Galesburg Register-Mail from Galesburg, Illinois on June 19, 1973 · Page 33
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Galesburg Register-Mail from Galesburg, Illinois · Page 33

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Galesburg, Illinois
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Tuesday, June 19, 1973
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Page 33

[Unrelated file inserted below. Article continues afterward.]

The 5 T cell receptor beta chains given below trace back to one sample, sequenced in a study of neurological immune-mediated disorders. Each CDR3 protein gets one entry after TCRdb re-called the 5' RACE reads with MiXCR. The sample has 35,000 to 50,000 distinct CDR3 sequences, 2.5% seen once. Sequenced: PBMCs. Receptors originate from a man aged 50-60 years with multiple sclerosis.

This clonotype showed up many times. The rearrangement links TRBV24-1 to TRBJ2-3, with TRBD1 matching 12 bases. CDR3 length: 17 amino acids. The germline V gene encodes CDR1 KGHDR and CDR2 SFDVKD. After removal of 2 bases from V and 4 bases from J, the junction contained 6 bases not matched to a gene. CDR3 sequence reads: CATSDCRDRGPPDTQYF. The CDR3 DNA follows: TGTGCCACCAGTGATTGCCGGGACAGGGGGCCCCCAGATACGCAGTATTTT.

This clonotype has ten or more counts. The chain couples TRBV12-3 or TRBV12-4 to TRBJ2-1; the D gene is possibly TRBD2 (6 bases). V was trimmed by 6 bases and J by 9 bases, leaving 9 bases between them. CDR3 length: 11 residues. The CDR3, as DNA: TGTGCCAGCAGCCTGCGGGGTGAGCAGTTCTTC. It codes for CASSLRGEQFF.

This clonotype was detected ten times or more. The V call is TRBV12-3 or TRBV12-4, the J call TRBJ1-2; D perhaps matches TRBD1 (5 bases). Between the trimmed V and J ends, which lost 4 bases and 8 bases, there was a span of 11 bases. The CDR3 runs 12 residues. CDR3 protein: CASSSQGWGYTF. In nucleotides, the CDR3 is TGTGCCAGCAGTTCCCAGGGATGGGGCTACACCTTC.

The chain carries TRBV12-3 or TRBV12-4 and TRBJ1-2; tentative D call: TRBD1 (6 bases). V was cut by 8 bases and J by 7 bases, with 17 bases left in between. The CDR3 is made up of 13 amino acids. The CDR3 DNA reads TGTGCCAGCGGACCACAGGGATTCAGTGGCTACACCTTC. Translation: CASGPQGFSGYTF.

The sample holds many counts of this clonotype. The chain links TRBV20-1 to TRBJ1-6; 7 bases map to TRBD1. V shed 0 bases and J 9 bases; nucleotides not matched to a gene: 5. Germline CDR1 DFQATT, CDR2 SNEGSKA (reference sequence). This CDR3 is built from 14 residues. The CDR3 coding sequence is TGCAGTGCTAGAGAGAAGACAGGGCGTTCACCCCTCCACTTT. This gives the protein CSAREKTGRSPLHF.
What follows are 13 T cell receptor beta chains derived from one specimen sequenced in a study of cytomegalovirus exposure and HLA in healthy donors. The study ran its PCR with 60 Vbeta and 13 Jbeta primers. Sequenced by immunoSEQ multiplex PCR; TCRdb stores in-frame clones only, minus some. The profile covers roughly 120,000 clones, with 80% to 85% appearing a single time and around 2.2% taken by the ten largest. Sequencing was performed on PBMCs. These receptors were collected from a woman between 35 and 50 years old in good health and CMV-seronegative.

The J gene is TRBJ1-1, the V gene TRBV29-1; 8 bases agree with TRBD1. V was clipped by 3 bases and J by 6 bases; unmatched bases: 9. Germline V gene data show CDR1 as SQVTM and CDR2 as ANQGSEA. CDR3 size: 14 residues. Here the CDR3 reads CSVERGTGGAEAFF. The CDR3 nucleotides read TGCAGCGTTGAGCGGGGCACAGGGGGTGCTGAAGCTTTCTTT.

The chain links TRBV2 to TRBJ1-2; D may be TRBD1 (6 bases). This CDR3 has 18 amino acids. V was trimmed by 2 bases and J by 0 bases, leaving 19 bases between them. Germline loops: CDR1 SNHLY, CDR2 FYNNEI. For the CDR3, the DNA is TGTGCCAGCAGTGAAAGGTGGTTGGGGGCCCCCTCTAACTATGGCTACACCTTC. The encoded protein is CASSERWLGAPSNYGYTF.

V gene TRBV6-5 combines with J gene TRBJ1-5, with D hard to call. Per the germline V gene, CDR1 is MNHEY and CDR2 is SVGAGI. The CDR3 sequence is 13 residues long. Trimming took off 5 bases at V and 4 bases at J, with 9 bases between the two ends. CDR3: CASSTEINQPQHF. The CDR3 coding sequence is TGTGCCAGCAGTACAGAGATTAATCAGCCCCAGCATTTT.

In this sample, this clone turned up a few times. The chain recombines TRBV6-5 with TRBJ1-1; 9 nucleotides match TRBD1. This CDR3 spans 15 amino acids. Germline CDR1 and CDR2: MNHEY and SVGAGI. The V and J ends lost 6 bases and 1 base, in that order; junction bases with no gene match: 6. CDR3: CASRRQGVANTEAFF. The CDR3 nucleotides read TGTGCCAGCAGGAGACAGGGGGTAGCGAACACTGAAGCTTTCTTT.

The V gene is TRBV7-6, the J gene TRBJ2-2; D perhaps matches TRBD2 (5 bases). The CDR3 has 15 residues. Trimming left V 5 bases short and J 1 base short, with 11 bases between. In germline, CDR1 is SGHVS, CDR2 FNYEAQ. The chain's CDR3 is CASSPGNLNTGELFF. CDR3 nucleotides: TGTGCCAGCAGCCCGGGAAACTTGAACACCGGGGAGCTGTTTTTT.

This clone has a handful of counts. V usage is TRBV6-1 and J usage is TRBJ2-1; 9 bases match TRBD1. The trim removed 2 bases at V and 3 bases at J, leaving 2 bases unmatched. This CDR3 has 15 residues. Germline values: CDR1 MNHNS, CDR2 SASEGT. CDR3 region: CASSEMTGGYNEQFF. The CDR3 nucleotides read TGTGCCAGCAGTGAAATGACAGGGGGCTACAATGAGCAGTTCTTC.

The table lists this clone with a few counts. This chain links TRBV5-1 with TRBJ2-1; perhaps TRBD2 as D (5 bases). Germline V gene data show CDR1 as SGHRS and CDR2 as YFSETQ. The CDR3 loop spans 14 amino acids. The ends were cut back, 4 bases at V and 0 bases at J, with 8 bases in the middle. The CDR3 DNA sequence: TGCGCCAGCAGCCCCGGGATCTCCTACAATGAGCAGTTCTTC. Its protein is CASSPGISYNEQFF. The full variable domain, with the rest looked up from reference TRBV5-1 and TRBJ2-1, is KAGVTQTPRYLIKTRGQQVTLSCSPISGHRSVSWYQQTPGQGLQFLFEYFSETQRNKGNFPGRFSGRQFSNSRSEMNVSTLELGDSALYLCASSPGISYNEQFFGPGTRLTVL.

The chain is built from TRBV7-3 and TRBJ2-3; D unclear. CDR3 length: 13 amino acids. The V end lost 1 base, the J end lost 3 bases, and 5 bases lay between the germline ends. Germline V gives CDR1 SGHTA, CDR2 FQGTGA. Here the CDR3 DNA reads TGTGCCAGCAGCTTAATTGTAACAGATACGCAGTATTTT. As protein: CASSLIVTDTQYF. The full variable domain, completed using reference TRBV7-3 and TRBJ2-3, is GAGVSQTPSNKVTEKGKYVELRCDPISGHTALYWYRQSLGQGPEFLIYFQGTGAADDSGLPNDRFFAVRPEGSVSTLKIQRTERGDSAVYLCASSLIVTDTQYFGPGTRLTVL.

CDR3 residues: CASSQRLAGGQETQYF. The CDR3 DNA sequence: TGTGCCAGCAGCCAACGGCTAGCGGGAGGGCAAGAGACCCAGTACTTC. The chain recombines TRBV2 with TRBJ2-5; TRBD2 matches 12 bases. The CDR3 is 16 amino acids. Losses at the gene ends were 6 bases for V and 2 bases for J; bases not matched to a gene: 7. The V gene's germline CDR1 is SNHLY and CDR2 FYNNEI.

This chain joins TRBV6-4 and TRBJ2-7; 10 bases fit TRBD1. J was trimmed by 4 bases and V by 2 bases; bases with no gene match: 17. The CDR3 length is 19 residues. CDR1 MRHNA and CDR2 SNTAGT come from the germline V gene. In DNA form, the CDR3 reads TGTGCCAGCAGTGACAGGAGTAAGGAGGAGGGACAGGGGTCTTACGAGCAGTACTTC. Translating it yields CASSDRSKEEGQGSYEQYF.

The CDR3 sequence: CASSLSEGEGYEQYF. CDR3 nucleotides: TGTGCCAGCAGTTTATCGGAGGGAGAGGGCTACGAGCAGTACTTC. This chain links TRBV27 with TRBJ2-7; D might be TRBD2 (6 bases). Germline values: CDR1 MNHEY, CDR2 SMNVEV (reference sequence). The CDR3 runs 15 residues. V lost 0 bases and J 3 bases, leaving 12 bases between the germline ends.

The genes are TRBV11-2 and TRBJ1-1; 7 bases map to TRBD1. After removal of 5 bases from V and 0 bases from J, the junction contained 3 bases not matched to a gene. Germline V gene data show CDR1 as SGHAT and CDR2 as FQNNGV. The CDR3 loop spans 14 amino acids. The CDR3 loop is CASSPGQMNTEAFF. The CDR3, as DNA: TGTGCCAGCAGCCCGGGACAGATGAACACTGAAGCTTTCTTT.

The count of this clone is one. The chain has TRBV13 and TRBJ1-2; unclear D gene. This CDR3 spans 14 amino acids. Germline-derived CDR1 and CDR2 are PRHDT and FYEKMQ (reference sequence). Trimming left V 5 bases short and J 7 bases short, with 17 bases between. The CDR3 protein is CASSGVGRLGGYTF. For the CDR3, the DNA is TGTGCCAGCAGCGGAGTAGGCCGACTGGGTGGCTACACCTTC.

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EPA By-Passes Abingdon Sewer Grant .AiBTiNGlDOIN— Tine Abingdon City Council aVfionidaiy learned the olity had been by-passed for a grant for a sewer improvement program. (Miawor Siawi Miangicri notified (ihic council Uhiait the city had received a late from J<ack M. iMiairco, ^acting direc- IOOH * of (Jhe Environmental Pro- iw'im Agency, Abating that Che eiiily would molt be considered for a ginartt ifrwn stole amid federal funds for the 1974 . ivnairco siaid that because tocal financing was not assumed, lUhe city's grant appli- oailiron far funds Ihiad been bypassed. Abingdon voters last flail tamed dlown a $560,000 bond issue which would have been tlflrwe cilty's store of the upgrading program. An earlier. $280,000 bond issue for the finslt phase of the project was approved by voters, and work on that phase—separating storm waiter lines and sewer Abingdon MRS. GEftAL&ME BAUFR Correspondent nvD st, Auifuiftine, ill, Phone 462-2477 Tigers Trap Stalled Car WINSTON, Ore. (UPI) "We really saw the tigers," said Mrs. Ken Pritchett after her car was safely towed out of the World Wildlife Safari. Four Bengal tigers surrounded her car and trapped its five occupants inside after a short in the wiring started an engine fire. The curious cats ambled around the vehicle while it smoldered. * Park crews finally moved in with fire extinguishers to put out the blaze, then pulled the vehicle to safety while armed rangers kept watch. SEE KNOXVILLE "MONEY STORE" June 22, 1973 Galesburg Register-Mail Raw Sugar and Vitamins Natural Foods/Oils. Flours. Sold At ... son 6 230. p, Main, Xnoxvlllo lines—(began earlier in the summer. THE GRANT application which has been rejected would have helped finance a program of upgrading sewer lines, adding some new lines and improvement to the sewage tireataenit plant. The mayor (bold the council thiait there were areas of the eomimoniity which could be improved by city crews, citing removal of junk at tlhe waterworks; mowing closer to tombstones alt itihe cemetery, and weeding oiity flower beds. Oilby crews wiM be instructed to accomplish these jobs. The mayor reported that repairs to the resitrooims at the city ball park are now being done. Council members totructed the city waiter superintendent to investigate the cost of extending a waiter main to the north end of North Monroe Street a)8ter two residents of the area, Gene Johnson and Bob Van Tress, asked for water to their properties. AFTER THE superintendent makes his report, the council will decide on tlhe feasibility of line project and the distri- bultion Of caste. Aid. Daren Poland reported tot the city • has been in- sitructed by itjhe slJaibe Depart- menit of Highways to repair 'a section of II. 41 with cement. The city had been forced to tear up the section in front of luhe Dari Delight to repair a waiter main break. The pavement break had been repaired- with rock and blacktop, but the repair is now breaking up, according to Poland. The counioil reaffirmed a prior un/deraiaoding' ithalt girls employed for the summer ais playground suipervdsans are girls who plan on attending college with sialairy to help with educational expenses. THE MATTER came up when alt'was reported <hat a girl presently employed as a supervisor < is planning to be married. The council agreed (Uhait when she is married, she will be replaced wi<h a girl who plans to continue on to school. The council Agreed to pay the Burlington Northern Rail* road a $4,000 fee for a permanent casement along the west side of the fight of way from the city to the disposal plant. The easement will allow the construction of a sewer line. In other business, the council: -Approved the annexation of land on Pennsylvania Avenue owned by Keith Keller pending approval of the city attorney. —Okayed spraying trees and bushes at the cemetery at a cost of $438. —Purchased a 3-ohawiel base radio unlit for itlhe waterworks truck at a cost of $202. —Confirmed the appointment of Jim Willis and Ruth Ann Willis to the auxiliary police. —Heard Aid. Hollis Palmer report that Richard Darmer has been hired for the Abingdon Police Department. He replaces Larry Seward, who resigned. —Instructed city personnel to obtain cost estimates of razing the American Legion building near the intersection of Jackson and Main streets which was destroyed by fire late last year. Qalesbura Regjster^qjJ / ,,^le$bura>..HJ^. Tuesday, Jum 19, 1 Knoxville ANNABEL PETERSON CORRESPONDENT Home Address: 216 N. timber St, t>hon< 289-2616 I; ELECTED—Bruce Litchfield, son of Mr. and Mrs. James Litchfield, was elected vice president of Section 4 of the Future Farmers of America at the state FFA convention in Champaign. He also ceived his state farmer grcc at the meet. re­ de- Old Dump Site Will Be Open Mary Tinkham of 906 Palmer St. reported to police that thieves had pried open her garage door to gain enteuice for TreeDebHs sometime between June 12-15. Nothing was found missing in the initial check, according to police. Pamela Bearce signed a complaint charging Frank Bearce with assault June 8. Tommy L. Berg, 17, Ber-. wick, was cited by Abingdon police for spinning tires on Commercial Drive. Mr. and Mrs. Roy Lewis, Michael and Crystal, have returned from a 2-week trip to Seattle, Wash., where they visited their son and daughter- in-law, Mr. and Mrs. Lindon Lewis. They also visited Mt. Rushmore in the Black Hills, Yellowstone National Park and points of interest in Washington. KNOXVILLE - Knoxvifle residents may use the old' dump site to get rid of tree debris up until Saturday, officials reported. Dale Logsdon, superintendent of streets, today reminded residents that street crews will only pick up debris from Saturday's storm that belongs to the city. TheyH Do It Every Time * Words 7-day» 4-day« • May 1-20 1 8.21 1... 3.78 , : , r .i.80 21-2S I 6,13 I 4.26 1.68 26-30 , 1 6.76 4.48 31-36 1 7.84 B.24 ' 2,13 Card o£ Thanks Lodge Notices, Ou inch or lete—|2.75. m CASK RATE—Applies. when ad F*0SIM rue. YACHT CLUS BAR"* MOT. ATOMBUK! •ftM ^ANOASAWy I n HAT TIP TO OI*A ALLI6E& |36<SMUdHA> TDNAWANWk, N.Y. O %ht F «*torM Syndtrjit*. \nr.* 1973, W«rM HffiN t«*t**J. Dingy Car Might Be Saved With Nick-of-Time Testing By DICK WEST WASHINGTON (UPI) - A survey of motorists in Great Britain shows that drivers who polish their automobiles are less likely to have accidents than those slovenly blokes who tool around in unsightly, dingy vehicles. The Lighter Side Some 8,000 miles of new roads —enough to girdle the nation- are added annually to the United States highway system. READ THE WANT, ADS! THIS PORTION TO BE RETURNED TO DEPARTMENT OF THE TREASURY OFFICE OF REVENUE SHARING 1900 PENNSYLVANIA AVE. N.W. WASHINGTON, D.C. 20225 (K) fwi EXECUTIVE PROPOSAL Check this block if this plan is based on «J an executive proposal (L) DEBT How will the availability of revenue sharing funds affect the borrowing requirements of your jurisdiction? AVOID DEBT INCREASE LESSEN DEBT INCREASE NO EFFECT TOO SOON TO PREDICT EFFECT (M) TAXES In which of the following manners is it expected that the availability of Revenue Sharing Funds will affect the tax levels of your jurisdiction? Check as many as apply. • WILL REDUCE AMOUNT OF RATE INCREASEOFA MAJOR TAX. • WILL ENABLE REDUCING RATE OF A MAJOR TAX. J TWILL PREVENT INCREASE IN |___f' RATE OF A MAJOR TAX Xj NO EFFECT ON TAX LEVELS THE GOVERNMENT OF KNOX TOWNSHIP PLANS TO EXPEND ITS REVENUE SHARING ALLOCATION FOR THE ENTITLEMENT PERIOD BEGINNING J. N. I, 1973 and ending JUNE 30, 1973 IN THE FOLLOWING MANNER BASED UPON AN ESTIMATED TOTAL OF $8,554 ACCOUNT NO 14 3 048 009 This is something our own National Highway Safety Administration might do well to keep in mind. The safety agency has ordered the U.. S. auto industry to install air bags in 1976 models to protect the occupants during collisions. But there are indications the deadline may be extended. If so, the agency possibly could achieve the same results by setting up federal minimum polishing standards for cars. Getting and keeping unshiny vehicles off the road should substantially reduce the traffic death toll. The British survey appears to corroborate the school of psychologists who hold that many motorists are in love with their cars and that polishing is a form of caress. A motorist who has spent 20 or 30 minutes affectionately stroking his beloved sedan obviously is going to be pretty cautious when he gets behind the wheel, lest he run into something smudgy. District 225 Presumably, this also is true of shoe polishers. Show me a chap with well-shined shoes and Ml show you a guy who's head over heels in love with his brogans. And also a fellow who's going o be pretty careful about what he kicks. In Public Interest Contrariwise, it may be assumed that a non-polisher's' relationship with his automobile is strictly platonic. A driver who isn't emotional- y involved isn't concerned about preserving the car's glossy exterior. He's probably got his mind on some member of the opposite sex. And the next thing you know —crash! He's embracing a telephone pole. Clearly, federal polishing standards would be in the public interest. This would force motorists who don't personally caress their cars to take the vehicles to a neighborhood massage parlor. But since the gleam output of a metal surface is difficult to Oil Tanker Strikes Rock, Comes Apart NEW DELHI (UPI) -One man was killed, three others were reported missing and all other 49 crewmen aboard an oil tanker were injured Monday when the vessel struck a rock in the Arabian Sea off the coast of Bonfoay and split in two, the Press Trust of India (PTI) news agency said today. The tanker Cosmos Pioneer, carrying a cargo of diesel oil was on its way to the port of Kandla from Bombay when its engine konked out, PTI said The ship was carried away by choppy seas near the coast, where it struck the rock and came apart. All the injured were hospitalized in Bombay. The agency said the body of one crewman had been recovered but that search was on for three others fcaleiburs:, ill. *• Classified Advertlslrri Dial 843-7181 • OFFICE HOURS: Monday through Friday-' 8 A.M.-4:30, Effective March l, 19' i, in MemprUm. Other Notice*, 1 lft paid within 8 day! from date of far " last Insertion. INDEX Card of Thanks i Building Lots -.82 Aviation ~ -r-' 8 A Antiques —— t —31 Apartments—Furnished . - r —63 Apartments—Unfurnished r —64 Autos—Sport, Foreign «.—77 Autos—New -7g Autos—Used *—7B Business Service Business opportunity „J .-..17 Boats and Motors *.—70 Child Care - t — Coins — Stamps — Mlsc -*.—33 COUNTRY CORNER— " t . Farm - Miscellaneous ---—A —19 Farms and Acreages—Rent '.—41 Farms and Acreages—Sale J .—42 Pasture for Rent ...— -4— -43 Farm Implements - Serviclei-44 Feed - Seed - Fertilizers 45 Poultry and Supplies ^.—48 Livestock and SuppUes ——47 Auctions „ -. 18 Commercial Property —59 Construction Equipment J 75 Employment Wanted —14 Garages J —go Gootf Things to Eat J ,—?l Help Wanted—Male. J 11 Help Wanted—Female, —-: 12 Help Wanted—Male, Female 13 Household Goods 28 Home Improvement ^ 25 Houses for Rent 65 In Memoriam ^—« Instruction — Insurance <—fg Investments . 18 Lawn and Garden Needs J —-34 Lost and Found J 8 Moving — Storage —— 8 Money to Loan—Wanted — 19 Musical —-— J- —28 Mobile Homes for Rent J—56 Mobile Home Spaces Si Mobile Homes for Sale ——. 86 Motorcycles - Bicycles New Houses for Sale ,-T-- 62A . Notices - Lodge 3 Notices - Other — ---».« 4 Notices - Special - Personal ~ r —J> Office Space —52 Photography _~ «.--29 Pets and SuppUes —. *—33 Property Management —-—«—16 Rooms lor Rent J —51 Resorts and Cottages J—61 Room and Board . —82 Real Estate lor Sale J —63 Real Estate Wanted :—64 Real Estate—Out of Town —:—65 Sporting Goods —71 Transportation sr —7-, ——„2 Trailers - Campers - Equip. —.72 Tires - Accessories - Parts Ti Trucks - Truck Trailers ».—78 TV - Radio - Stereo 27 Wanted to Buy - Mlsc «,—35 Wanted to Rent *• — 55 Miscellaneous 30 measure, the standards would necessarily be somewhat imprecise. Should a car be as bright as a new penny? As shiny as a blue serge suit? Offhand, I would say that when a traffic cop stops a car he should whip out a razor and see if he can use the fender for a shaving mirror. One nick and the driver gets a ticket. Study Checks Sheep Losses From Coyotes Card of Thanks—1 • WILL PREVENT ENACTING ANEW MAJOR TAX • TOO SOON TO PREDICT EFFECT OPERATING/MAINTENANCE EXPENDITURES PRIORITY EXPENDITURE CATEGORIES (A) 1 PUBLIC SAFETY ENVIRONMENTAL PROTECTION 3 PUBLIC TRANSPORTATION 4 HEALTH RECREATION 6 LIBRARIES SOCIAL SERVICES FOR AGED & POOR FINANCIAL ADMINISTRATION 9 TOTAL PLANNED OPEflATING/MAIN- , TENANCS iXWi' PLANNED EXPENDITURES (B) PERCENT PUNNED FOR MAINTENANCE if EXISTINB SERVICES ft) % % % % % % % PERCENT PUNNE0 FOR NEW EXPAN0E0 SERVICES (0) % % % % % % % % I have advised a local newspaper and the news media of the contents of this report. Furthermore I have records documenting the contonts of this report and they are open for public and news media scrutiny. WilLARD LARSON SIGNATURE OF CHIEF EXECUTIVE Of flCEfl Supervisor NAME* TITLI J PLEASI p'rUNT June 19, 1973 DATEfUBUSHIU Galesburg Register-Mail Knox Township Twp. Supv. Knox County Knoxville, III. CAPITAL EXPENDITURES EXPENDITURE CATEGORIES E 10 MULT1- PURPOSE Y AND GENERAL'GOVT. tl EDUCATION 12 HEALTH 13. TRANSPORTATION 14. SOCIAL DEVELOPMENT 15 HOUSING i COMMUNITY DEVELOPMENT 16 ECONOMIC DEVELOPMENT 17 ENVIRONMENTAL CONSERVATION 18 PUBUC SAFETY PLANNED EXPENDITURES F S PERCENT PLANNED FOR: EQUFMOlT G UNO jCONSTRUCTIOM ACOUSTIC* % % % % % % % NAME Of NEV/3PA/"Efl % % % % % % % % % % % % oar KTINDSXT J % % % % % % Advisory Council Organized To Assist AlWood's Board WOODHULL - AlWood School District 225 Board of Education has established an educational council to assist it in evaluating the school system and establishing program priorities. Named to the council were Archie Samuelson, Mrs. Eugene Wallin and Rev. Ensign Leininger, representing the community; LuAnn Raisbeck, David Rehn and Steve Spivey, student representatives; Louis Browning, Mrs. Pam Eiker and Truman Nehls, faculty; Horace- Bishop and Harold Grams, administration, and John Barton, board liaison. The council will consider such things as curriculum and instruction, budget and finance, personnel, buildings and grounds, transportation and lunch programs, pupil-personnel services and school-community relations. Explain Purposes In establishing the council, board members said its purpose will be to reflect the desires of the district's residents to bring first-hand information regarding what district residents want from their educational system. All sectors of the community will be surveyed. The council will prepare a report to be submittd to the office of the superintendent by January 1974. Th council will meet June 27 at Fischer Cafeteria. AlWood School District 225 Board of Education, at a meeting June 6, hired five teachers for the coming school term. Given contracts were Rosalie v csscr of Charleston, junior and senior high school girls' physical education; Carol VanDe- Walle, Woodhull, fifth and sixth Igrades; Pamela Tunberg of Freeport, speech therapist; Leslie Wildt of Erie, library-learning center, and Nelda Horsman of Sullivan, special education. The board was told that several positions remain open, including varsity football coach. Board members voted to spend up to $800 to refinish the junior high school gym floor and to authorize Keith Clement to attend FFA and vocational agriculture instructors' meetings at the University of Illinois. Construction and remodeling will be the topic at a special meeting today. Dynamite Found In Extremist Leader's House BRENTWOOD, Md. (UPI) FBI agents Monday night found 50 pounds of dynamite in the home of Jesse Stephens, an extremist rightwing leader who died last week, The widow of Stephens, an official of the Minuteman organization, called the FBI to ask agents to search the house for her own safety and that of the neighborhood, fire prevention chief M. H. Estepp said. Fire department officials said the FBI agents found 50 pounds of "very unstable" gel-x dynamite. It was taken to a landfill and burned without incident. When the dynamite was found, residents of the block around the Stephens house in this Washington suburb were evacuated for 3Va hours. RENO, Nev. (UPI) - A University . of Nevada-Reno researcher is living with a band of sheep to determine if stockmen's claims of losses to coyotes and other predators are justified, . Eat lamb, 10,000 coyotes can't be wrong," has become a popular' bumper sticker in sheep country since the government banned the use of poisons for predator control on federal lands. Kent McAdoo, a graduate student, is spending a year with the Elko County flock of Jess Goicoechea. He checks the herd each day at sunrise and in the evening for sheep losses. If the sheep were killed by predators, he attempts to determine which type. He also conducts autopsies to attribute death to poison plants, disease or other causes. Dr. Donald Klebenow, professor of wildlife management at the school, said the study will help determine the actual impact of the coyote and other predators on domestic animals and other rangeland prey. "Past information on sheep and other losses to predators has been questioned since it primarily was accumulated by livestock men or predator control people," Klebenow said. Deadline Is Near For Truck Plates SPRINGFIELD - Owners of trucks and other second division vehicles licensed on a fiscal year basis have two weeks to display new license plates, Secretary of State Michael J. Howlett said today. Deadline for displaying plates is June 30. "There is no guarantee that mail orders received in Springfield at this late date can be processed and plates delivered by mail in time to meet the deadline," Howjett said. Plates may be purchased in the Centennial Building in Springfield or at 5301 W. Lexington St., 5401 N. Elston Ave. or 9901 Dr. Martin Luther King Jr. Dr. in Chicago. I WOULD like to express my appreciation to everyone during my recent hospitalization at Cottage Hospital. A special thank you to Dr. Boss, second west personnel, physical therapy department, x-ray department and laboratory. All the calls, visits, "cards and flowers helped speed my convalescence. Thank you. ; Mrs. Violet Meadows In Memoriam— 2 HULICK, Loren — In loving memory of our husband, dad and grandpa who passed awaj« two years ago, June 19, 1971. ' His memory is our keepsake, From which wenever wfllijart, God has him in His keeping, We have him in our hearts. Sadly missed by Mom,* Barbara and Bob, Jeanlne, Bartley and Neeley. *• STEWART, Michael — In ldving memory ol my dear son and our grandson, who was taken from us two years ago, June 19, 1071* The years go by, and the (.years one by one > *» Holding precious memories of our dear son and grandson There's pleasure and pain In reUving the past, DUt .for a finer son and grandson,,none could ever ask. We keep wondering why iyou were taken away You enjoyed life so much- 1 and were always happy and gay No one knows, only Him up above Why we must lose the ones, we love. Mom, Grandparents and Great Grandma McNAUGHT, Andrew O. —'• In'lov- ing memory of our husband.and father, who passed away $0 years ago today, June 19, 1933. Just a thought of sweet memories, His place on earth no one : can fill, Take caro of him, God, /ofr he was one of the best. ... ' , The Family A pound of processed and enriched uranium can produce enough electricity to light a 100- watt bulb for 2,600 years. In Barrow, Alaska, northernmost community in the United States, a medium-size watermelon sells for more than $8. READ THE WANT ADS! GET LOT OF .;, READERSHIP FOR PENNIES • WHEN '. YOU •. USE • A CLASSIFIED AD (Continued on Pags 32)